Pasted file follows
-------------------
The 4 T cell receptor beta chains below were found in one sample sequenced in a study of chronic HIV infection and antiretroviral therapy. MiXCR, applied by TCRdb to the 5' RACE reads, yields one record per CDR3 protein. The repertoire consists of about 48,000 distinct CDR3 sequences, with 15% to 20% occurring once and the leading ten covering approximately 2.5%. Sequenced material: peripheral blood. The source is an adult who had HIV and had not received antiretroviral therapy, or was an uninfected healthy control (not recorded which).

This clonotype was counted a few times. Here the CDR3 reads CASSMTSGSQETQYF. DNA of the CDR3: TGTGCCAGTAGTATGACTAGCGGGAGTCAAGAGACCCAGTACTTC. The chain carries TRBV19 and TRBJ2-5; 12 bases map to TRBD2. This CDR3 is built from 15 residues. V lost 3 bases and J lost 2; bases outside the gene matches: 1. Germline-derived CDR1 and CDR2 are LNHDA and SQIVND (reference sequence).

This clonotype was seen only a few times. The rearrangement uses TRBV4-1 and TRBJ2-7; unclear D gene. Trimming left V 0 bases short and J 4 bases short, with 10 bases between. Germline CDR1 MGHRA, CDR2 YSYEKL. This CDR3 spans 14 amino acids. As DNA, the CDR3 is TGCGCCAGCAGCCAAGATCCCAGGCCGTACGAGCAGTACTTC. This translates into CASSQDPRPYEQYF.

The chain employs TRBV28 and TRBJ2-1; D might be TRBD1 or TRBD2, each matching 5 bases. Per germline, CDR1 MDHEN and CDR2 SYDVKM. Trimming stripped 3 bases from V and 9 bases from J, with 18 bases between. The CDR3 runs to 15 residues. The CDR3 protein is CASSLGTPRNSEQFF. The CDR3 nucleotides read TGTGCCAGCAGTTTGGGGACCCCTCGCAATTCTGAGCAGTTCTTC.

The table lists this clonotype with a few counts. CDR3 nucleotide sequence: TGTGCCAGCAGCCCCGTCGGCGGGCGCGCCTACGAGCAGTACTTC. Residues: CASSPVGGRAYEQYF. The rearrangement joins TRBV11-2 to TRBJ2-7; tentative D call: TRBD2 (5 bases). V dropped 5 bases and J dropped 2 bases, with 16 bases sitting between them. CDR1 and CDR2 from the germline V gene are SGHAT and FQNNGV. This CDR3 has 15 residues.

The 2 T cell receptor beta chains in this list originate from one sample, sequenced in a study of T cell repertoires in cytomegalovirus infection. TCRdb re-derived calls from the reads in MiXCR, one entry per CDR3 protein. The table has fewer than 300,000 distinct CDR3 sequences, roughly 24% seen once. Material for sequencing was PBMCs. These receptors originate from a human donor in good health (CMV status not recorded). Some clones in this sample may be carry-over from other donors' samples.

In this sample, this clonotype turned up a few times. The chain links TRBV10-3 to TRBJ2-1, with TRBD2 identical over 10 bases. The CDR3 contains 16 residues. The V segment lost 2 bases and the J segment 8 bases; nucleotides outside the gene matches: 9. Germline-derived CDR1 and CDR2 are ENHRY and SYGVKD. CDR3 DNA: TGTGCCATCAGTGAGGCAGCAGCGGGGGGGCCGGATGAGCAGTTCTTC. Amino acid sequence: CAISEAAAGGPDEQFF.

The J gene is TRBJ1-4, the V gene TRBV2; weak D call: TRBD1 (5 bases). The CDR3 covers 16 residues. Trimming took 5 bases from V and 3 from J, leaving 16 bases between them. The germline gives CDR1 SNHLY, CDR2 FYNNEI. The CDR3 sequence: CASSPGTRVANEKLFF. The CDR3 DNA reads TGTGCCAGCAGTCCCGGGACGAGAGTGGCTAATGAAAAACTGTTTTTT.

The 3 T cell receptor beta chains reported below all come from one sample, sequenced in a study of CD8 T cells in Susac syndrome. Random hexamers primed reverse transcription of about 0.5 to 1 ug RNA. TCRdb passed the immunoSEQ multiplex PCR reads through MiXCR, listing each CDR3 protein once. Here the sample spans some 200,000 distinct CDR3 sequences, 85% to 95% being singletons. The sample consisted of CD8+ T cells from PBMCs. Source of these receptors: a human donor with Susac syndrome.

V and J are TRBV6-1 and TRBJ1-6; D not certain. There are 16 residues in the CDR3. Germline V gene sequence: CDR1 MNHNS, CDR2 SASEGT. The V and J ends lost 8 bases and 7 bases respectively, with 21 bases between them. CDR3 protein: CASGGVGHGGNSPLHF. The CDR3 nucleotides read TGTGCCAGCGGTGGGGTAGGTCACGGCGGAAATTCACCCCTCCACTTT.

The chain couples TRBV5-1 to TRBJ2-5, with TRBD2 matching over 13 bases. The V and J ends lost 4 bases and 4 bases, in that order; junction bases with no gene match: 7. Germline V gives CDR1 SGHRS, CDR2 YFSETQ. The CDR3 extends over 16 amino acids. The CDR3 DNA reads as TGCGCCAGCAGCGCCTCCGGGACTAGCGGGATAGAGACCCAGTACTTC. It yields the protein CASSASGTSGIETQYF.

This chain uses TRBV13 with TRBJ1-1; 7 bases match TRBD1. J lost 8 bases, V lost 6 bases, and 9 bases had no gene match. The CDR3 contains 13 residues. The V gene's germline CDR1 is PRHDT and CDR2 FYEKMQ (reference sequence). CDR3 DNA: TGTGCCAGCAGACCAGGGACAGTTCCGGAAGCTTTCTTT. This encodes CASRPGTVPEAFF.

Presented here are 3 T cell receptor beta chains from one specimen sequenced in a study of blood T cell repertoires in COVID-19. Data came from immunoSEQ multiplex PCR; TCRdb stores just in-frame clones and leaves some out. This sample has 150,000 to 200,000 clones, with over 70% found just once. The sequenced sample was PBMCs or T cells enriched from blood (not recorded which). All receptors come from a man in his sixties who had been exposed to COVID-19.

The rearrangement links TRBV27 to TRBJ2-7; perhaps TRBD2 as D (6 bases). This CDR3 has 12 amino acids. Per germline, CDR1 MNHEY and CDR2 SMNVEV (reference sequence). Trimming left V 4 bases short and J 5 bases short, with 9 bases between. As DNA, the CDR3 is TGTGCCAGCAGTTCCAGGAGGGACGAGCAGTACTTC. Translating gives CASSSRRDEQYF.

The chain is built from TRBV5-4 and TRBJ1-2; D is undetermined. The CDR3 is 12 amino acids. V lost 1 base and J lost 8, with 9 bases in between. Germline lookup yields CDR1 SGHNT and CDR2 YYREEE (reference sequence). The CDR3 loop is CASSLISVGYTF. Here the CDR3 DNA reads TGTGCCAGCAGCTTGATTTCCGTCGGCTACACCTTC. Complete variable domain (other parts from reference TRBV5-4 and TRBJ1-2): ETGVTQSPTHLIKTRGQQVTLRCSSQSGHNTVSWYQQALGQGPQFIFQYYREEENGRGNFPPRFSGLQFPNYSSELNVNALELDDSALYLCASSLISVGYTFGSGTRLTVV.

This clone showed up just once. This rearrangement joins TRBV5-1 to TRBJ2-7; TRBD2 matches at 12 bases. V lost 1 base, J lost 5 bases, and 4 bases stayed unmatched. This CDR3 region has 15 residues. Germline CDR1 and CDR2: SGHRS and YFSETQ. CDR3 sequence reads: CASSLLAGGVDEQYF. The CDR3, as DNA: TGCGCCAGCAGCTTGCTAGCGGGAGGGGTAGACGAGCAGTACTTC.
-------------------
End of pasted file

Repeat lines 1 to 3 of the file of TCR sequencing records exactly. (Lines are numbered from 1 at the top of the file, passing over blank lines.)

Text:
The 4 T cell receptor beta chains below were found in one sample sequenced in a study of chronic HIV infection and antiretroviral therapy. MiXCR, applied by TCRdb to the 5' RACE reads, yields one record per CDR3 protein. The repertoire consists of about 48,000 distinct CDR3 sequences, with 15% to 20% occurring once and the leading ten covering approximately 2.5%. Sequenced material: peripheral blood. The source is an adult who had HIV and had not received antiretroviral therapy, or was an uninfected healthy control (not recorded which).

This clonotype was counted a few times. Here the CDR3 reads CASSMTSGSQETQYF. DNA of the CDR3: TGTGCCAGTAGTATGACTAGCGGGAGTCAAGAGACCCAGTACTTC. The chain carries TRBV19 and TRBJ2-5; 12 bases map to TRBD2. This CDR3 is built from 15 residues. V lost 3 bases and J lost 2; bases outside the gene matches: 1. Germline-derived CDR1 and CDR2 are LNHDA and SQIVND (reference sequence).

This clonotype was seen only a few times. The rearrangement uses TRBV4-1 and TRBJ2-7; unclear D gene. Trimming left V 0 bases short and J 4 bases short, with 10 bases between. Germline CDR1 MGHRA, CDR2 YSYEKL. This CDR3 spans 14 amino acids. As DNA, the CDR3 is TGCGCCAGCAGCCAAGATCCCAGGCCGTACGAGCAGTACTTC. This translates into CASSQDPRPYEQYF.